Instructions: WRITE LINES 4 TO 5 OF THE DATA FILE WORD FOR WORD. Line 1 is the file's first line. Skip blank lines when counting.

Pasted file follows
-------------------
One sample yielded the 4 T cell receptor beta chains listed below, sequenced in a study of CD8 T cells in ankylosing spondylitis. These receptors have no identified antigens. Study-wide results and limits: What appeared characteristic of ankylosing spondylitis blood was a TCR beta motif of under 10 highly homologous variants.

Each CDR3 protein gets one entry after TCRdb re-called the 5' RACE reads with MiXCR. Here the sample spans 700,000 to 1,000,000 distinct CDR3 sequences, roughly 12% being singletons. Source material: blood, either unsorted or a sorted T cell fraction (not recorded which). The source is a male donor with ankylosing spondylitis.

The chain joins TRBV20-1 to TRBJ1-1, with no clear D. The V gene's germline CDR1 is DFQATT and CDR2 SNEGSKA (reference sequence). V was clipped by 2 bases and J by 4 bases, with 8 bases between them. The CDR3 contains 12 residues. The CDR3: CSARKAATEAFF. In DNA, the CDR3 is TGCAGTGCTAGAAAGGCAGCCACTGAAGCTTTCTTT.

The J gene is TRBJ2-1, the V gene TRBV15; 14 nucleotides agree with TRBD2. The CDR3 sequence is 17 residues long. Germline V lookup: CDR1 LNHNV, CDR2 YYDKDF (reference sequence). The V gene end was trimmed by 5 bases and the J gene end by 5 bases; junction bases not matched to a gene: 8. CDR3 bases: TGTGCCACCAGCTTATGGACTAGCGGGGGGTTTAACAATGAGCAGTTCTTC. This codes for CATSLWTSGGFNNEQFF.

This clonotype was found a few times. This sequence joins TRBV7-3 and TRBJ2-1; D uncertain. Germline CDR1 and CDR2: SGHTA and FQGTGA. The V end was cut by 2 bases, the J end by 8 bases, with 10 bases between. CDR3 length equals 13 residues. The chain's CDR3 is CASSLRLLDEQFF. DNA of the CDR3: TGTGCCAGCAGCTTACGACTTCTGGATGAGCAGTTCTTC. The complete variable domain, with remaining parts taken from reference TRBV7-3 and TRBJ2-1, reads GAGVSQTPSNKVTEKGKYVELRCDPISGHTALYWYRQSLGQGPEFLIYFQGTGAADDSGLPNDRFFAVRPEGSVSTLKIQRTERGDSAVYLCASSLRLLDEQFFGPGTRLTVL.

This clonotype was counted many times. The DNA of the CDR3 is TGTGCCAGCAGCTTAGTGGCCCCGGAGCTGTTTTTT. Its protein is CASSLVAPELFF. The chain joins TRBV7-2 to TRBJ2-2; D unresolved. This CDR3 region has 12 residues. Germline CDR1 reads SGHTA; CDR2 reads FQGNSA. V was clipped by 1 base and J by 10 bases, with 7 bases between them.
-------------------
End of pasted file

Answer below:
The J gene is TRBJ2-1, the V gene TRBV15; 14 nucleotides agree with TRBD2. The CDR3 sequence is 17 residues long. Germline V lookup: CDR1 LNHNV, CDR2 YYDKDF (reference sequence). The V gene end was trimmed by 5 bases and the J gene end by 5 bases; junction bases not matched to a gene: 8. CDR3 bases: TGTGCCACCAGCTTATGGACTAGCGGGGGGTTTAACAATGAGCAGTTCTTC. This codes for CATSLWTSGGFNNEQFF.

This clonotype was found a few times. This sequence joins TRBV7-3 and TRBJ2-1; D uncertain. Germline CDR1 and CDR2: SGHTA and FQGTGA. The V end was cut by 2 bases, the J end by 8 bases, with 10 bases between. CDR3 length equals 13 residues. The chain's CDR3 is CASSLRLLDEQFF. DNA of the CDR3: TGTGCCAGCAGCTTACGACTTCTGGATGAGCAGTTCTTC. The complete variable domain, with remaining parts taken from reference TRBV7-3 and TRBJ2-1, reads GAGVSQTPSNKVTEKGKYVELRCDPISGHTALYWYRQSLGQGPEFLIYFQGTGAADDSGLPNDRFFAVRPEGSVSTLKIQRTERGDSAVYLCASSLRLLDEQFFGPGTRLTVL.